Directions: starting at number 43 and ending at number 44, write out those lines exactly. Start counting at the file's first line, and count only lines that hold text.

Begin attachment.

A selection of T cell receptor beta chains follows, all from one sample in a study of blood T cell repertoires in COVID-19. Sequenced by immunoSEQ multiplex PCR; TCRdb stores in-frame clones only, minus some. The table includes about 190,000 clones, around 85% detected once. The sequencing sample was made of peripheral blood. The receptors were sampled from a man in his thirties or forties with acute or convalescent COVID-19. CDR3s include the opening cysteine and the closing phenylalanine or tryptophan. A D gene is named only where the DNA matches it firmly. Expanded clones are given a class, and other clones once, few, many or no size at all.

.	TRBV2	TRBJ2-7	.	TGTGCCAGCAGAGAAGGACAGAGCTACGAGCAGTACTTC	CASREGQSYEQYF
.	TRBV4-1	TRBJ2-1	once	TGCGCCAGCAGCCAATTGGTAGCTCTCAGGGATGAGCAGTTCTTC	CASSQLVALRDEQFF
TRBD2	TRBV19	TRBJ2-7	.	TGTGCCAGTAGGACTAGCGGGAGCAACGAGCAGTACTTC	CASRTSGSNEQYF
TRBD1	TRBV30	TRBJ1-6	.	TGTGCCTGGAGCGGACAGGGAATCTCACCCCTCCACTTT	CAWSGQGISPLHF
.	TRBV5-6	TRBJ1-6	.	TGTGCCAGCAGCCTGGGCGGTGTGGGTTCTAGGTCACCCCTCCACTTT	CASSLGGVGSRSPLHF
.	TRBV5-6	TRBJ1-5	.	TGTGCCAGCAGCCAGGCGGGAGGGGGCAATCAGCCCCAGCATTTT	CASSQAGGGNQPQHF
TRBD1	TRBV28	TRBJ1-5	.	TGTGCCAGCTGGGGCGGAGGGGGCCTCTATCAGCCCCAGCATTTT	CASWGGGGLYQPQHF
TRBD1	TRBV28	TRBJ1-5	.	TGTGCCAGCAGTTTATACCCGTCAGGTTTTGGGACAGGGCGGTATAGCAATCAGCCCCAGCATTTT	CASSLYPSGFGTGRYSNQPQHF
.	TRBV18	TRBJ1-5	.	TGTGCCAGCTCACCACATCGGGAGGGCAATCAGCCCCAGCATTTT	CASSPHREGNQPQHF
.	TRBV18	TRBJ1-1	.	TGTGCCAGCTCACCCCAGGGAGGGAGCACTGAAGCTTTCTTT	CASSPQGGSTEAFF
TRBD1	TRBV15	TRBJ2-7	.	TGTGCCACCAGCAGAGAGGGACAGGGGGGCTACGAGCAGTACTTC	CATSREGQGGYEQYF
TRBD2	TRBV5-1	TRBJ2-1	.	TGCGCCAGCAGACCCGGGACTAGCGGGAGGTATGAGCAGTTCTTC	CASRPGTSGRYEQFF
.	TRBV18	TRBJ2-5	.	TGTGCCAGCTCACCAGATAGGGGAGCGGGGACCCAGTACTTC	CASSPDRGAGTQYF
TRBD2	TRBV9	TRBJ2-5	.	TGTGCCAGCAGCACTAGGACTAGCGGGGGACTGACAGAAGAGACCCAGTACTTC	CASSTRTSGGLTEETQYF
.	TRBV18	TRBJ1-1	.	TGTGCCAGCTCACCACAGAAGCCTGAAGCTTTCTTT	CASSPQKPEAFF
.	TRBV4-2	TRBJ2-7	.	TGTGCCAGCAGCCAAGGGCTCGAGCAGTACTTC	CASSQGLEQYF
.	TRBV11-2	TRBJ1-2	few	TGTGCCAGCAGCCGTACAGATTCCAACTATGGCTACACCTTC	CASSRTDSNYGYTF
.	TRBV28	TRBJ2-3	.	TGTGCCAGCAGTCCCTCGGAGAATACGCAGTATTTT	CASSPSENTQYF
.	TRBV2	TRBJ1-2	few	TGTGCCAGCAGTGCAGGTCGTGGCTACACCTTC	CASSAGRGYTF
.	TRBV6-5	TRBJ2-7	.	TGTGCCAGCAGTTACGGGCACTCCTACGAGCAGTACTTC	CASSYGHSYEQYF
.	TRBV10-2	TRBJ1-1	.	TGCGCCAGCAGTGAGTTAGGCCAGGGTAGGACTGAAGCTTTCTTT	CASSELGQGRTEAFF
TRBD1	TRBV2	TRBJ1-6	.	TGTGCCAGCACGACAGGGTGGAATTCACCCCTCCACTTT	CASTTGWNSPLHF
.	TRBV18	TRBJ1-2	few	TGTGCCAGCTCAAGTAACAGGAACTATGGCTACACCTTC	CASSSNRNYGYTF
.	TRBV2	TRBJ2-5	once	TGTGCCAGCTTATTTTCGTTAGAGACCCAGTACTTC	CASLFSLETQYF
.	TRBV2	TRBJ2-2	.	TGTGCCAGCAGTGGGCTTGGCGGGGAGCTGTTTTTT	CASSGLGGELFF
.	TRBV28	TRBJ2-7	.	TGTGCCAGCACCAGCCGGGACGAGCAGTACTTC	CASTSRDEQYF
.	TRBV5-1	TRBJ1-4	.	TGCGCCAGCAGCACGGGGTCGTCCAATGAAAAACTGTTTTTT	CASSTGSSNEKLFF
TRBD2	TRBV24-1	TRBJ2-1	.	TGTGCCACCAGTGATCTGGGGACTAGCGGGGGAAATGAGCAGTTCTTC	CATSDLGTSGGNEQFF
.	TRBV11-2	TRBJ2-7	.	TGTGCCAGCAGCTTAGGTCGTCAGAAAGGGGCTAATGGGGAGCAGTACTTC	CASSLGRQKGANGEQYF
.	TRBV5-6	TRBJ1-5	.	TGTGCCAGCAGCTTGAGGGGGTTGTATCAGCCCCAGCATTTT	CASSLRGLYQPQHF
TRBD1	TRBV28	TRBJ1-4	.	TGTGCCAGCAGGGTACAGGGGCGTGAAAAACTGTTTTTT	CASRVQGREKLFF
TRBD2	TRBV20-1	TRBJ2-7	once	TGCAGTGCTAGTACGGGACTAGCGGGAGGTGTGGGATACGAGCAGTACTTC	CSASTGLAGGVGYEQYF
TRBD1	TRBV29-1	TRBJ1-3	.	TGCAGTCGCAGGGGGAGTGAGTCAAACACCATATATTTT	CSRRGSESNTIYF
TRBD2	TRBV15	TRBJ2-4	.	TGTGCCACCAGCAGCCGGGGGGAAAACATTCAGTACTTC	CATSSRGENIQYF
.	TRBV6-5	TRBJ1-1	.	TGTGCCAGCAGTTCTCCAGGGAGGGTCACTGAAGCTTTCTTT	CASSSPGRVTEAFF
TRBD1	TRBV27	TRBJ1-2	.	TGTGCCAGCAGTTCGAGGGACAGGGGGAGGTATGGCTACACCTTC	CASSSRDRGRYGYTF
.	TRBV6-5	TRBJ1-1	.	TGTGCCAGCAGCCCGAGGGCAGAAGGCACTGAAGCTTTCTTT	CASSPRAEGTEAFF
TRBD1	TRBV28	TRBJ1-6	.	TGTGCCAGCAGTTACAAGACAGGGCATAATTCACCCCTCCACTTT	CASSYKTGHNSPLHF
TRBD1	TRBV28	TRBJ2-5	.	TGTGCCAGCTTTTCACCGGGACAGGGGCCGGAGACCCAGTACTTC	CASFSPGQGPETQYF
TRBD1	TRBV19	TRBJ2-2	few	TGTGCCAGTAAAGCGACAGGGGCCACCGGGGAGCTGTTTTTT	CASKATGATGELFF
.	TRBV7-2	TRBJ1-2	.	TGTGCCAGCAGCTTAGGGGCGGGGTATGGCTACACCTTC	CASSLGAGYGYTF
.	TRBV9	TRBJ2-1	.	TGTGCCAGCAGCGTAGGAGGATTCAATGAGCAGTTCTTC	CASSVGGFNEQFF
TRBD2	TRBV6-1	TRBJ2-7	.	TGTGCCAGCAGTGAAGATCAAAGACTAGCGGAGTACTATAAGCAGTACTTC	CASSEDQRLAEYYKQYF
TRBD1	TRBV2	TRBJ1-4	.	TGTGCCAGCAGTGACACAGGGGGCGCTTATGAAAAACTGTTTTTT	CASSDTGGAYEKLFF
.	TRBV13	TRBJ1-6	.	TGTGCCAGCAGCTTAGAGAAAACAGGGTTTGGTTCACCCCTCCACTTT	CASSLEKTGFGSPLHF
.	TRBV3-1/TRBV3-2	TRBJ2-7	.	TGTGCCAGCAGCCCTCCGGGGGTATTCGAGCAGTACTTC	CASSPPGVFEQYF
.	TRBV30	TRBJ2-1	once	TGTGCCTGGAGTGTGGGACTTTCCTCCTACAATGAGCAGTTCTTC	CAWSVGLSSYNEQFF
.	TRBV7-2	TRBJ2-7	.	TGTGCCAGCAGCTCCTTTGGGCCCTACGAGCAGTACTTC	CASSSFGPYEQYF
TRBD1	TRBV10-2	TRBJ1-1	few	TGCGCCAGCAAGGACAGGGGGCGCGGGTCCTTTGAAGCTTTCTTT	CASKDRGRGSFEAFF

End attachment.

.	TRBV9	TRBJ2-1	.	TGTGCCAGCAGCGTAGGAGGATTCAATGAGCAGTTCTTC	CASSVGGFNEQFF
TRBD2	TRBV6-1	TRBJ2-7	.	TGTGCCAGCAGTGAAGATCAAAGACTAGCGGAGTACTATAAGCAGTACTTC	CASSEDQRLAEYYKQYF